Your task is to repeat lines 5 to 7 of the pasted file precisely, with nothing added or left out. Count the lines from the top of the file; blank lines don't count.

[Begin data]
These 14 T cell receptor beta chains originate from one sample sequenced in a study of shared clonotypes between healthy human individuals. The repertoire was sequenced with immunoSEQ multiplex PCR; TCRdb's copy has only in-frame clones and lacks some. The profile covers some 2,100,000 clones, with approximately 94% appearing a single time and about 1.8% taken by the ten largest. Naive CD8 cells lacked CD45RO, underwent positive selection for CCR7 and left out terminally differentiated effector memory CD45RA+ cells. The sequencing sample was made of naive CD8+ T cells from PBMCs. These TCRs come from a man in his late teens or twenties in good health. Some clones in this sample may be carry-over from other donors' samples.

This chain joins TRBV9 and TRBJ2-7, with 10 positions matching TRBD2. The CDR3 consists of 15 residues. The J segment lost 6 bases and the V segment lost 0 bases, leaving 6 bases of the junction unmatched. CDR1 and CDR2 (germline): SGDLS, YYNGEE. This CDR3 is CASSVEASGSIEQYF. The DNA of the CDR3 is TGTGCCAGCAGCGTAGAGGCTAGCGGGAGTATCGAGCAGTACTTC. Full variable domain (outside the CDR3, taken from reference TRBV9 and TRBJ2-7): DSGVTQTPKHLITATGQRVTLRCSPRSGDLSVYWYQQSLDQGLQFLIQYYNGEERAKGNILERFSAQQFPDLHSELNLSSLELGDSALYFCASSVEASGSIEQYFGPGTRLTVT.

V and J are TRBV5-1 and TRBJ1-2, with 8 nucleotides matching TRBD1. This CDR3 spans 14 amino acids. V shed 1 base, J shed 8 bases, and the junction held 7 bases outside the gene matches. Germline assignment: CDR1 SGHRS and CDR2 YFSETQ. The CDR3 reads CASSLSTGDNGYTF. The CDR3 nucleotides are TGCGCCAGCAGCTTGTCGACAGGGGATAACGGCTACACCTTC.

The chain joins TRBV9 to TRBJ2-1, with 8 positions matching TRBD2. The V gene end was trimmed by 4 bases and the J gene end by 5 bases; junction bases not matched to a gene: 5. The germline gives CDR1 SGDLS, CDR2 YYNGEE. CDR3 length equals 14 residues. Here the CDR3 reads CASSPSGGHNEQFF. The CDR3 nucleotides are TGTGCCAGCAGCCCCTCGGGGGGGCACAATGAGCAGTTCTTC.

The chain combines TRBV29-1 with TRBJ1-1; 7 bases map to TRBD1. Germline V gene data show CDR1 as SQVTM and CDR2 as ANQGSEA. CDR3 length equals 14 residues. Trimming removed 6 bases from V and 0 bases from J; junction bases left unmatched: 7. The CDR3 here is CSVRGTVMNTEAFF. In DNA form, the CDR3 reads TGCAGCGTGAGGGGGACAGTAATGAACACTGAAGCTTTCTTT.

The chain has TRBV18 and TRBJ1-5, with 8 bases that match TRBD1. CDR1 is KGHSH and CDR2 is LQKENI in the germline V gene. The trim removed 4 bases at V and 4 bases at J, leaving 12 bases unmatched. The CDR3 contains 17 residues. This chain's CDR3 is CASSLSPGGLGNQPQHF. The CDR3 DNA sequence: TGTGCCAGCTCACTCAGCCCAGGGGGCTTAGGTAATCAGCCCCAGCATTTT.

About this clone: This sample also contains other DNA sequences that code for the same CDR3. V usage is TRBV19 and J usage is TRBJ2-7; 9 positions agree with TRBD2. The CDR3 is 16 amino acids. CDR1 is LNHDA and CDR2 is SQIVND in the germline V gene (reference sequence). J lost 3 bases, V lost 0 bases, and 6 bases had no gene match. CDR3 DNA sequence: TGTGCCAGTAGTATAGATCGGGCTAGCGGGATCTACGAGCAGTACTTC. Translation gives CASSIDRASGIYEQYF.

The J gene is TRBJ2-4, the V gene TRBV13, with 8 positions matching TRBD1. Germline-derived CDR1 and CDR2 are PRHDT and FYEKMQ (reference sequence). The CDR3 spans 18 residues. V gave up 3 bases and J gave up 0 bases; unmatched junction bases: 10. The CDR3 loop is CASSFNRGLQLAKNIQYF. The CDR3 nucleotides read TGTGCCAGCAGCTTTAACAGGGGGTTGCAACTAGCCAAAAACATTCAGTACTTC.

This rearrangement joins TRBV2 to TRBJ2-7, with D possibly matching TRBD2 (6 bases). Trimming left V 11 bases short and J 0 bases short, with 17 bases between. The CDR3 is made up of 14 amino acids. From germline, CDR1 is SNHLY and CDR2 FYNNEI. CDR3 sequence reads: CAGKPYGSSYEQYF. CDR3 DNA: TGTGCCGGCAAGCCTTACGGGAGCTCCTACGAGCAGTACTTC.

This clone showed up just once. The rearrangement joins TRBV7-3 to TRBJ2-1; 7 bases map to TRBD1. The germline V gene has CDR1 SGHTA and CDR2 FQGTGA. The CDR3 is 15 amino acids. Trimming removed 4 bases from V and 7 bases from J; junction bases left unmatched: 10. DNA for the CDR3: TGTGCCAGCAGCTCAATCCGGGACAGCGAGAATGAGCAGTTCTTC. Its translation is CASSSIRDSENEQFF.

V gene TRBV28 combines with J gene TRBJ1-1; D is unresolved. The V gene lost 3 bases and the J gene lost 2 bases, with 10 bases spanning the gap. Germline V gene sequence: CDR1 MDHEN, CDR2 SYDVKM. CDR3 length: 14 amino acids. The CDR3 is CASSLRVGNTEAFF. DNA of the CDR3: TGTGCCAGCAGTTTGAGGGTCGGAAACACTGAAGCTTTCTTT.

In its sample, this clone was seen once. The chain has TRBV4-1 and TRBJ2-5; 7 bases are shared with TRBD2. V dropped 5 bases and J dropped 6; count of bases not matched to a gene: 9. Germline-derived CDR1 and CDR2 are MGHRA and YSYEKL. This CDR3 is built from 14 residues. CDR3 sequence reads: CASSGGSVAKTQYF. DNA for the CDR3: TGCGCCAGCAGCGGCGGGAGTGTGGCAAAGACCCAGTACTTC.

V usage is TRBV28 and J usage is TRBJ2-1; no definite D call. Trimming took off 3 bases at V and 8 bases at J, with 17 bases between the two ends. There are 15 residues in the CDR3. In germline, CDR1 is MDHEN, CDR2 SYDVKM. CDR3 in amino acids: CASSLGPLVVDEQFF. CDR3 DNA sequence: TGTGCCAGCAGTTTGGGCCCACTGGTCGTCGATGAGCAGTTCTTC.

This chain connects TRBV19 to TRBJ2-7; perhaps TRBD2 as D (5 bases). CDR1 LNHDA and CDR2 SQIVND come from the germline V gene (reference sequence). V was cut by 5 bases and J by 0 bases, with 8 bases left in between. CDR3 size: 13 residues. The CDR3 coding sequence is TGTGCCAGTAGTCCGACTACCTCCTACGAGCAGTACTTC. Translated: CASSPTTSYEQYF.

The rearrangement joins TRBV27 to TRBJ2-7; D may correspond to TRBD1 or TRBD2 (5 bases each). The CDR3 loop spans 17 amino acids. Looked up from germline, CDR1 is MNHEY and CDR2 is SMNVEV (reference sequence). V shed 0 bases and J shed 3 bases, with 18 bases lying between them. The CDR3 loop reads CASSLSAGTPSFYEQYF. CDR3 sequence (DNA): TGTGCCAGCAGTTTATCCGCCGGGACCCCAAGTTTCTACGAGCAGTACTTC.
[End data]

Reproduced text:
The chain combines TRBV29-1 with TRBJ1-1; 7 bases map to TRBD1. Germline V gene data show CDR1 as SQVTM and CDR2 as ANQGSEA. CDR3 length equals 14 residues. Trimming removed 6 bases from V and 0 bases from J; junction bases left unmatched: 7. The CDR3 here is CSVRGTVMNTEAFF. In DNA form, the CDR3 reads TGCAGCGTGAGGGGGACAGTAATGAACACTGAAGCTTTCTTT.

The chain has TRBV18 and TRBJ1-5, with 8 bases that match TRBD1. CDR1 is KGHSH and CDR2 is LQKENI in the germline V gene. The trim removed 4 bases at V and 4 bases at J, leaving 12 bases unmatched. The CDR3 contains 17 residues. This chain's CDR3 is CASSLSPGGLGNQPQHF. The CDR3 DNA sequence: TGTGCCAGCTCACTCAGCCCAGGGGGCTTAGGTAATCAGCCCCAGCATTTT.

About this clone: This sample also contains other DNA sequences that code for the same CDR3. V usage is TRBV19 and J usage is TRBJ2-7; 9 positions agree with TRBD2. The CDR3 is 16 amino acids. CDR1 is LNHDA and CDR2 is SQIVND in the germline V gene (reference sequence). J lost 3 bases, V lost 0 bases, and 6 bases had no gene match. CDR3 DNA sequence: TGTGCCAGTAGTATAGATCGGGCTAGCGGGATCTACGAGCAGTACTTC. Translation gives CASSIDRASGIYEQYF.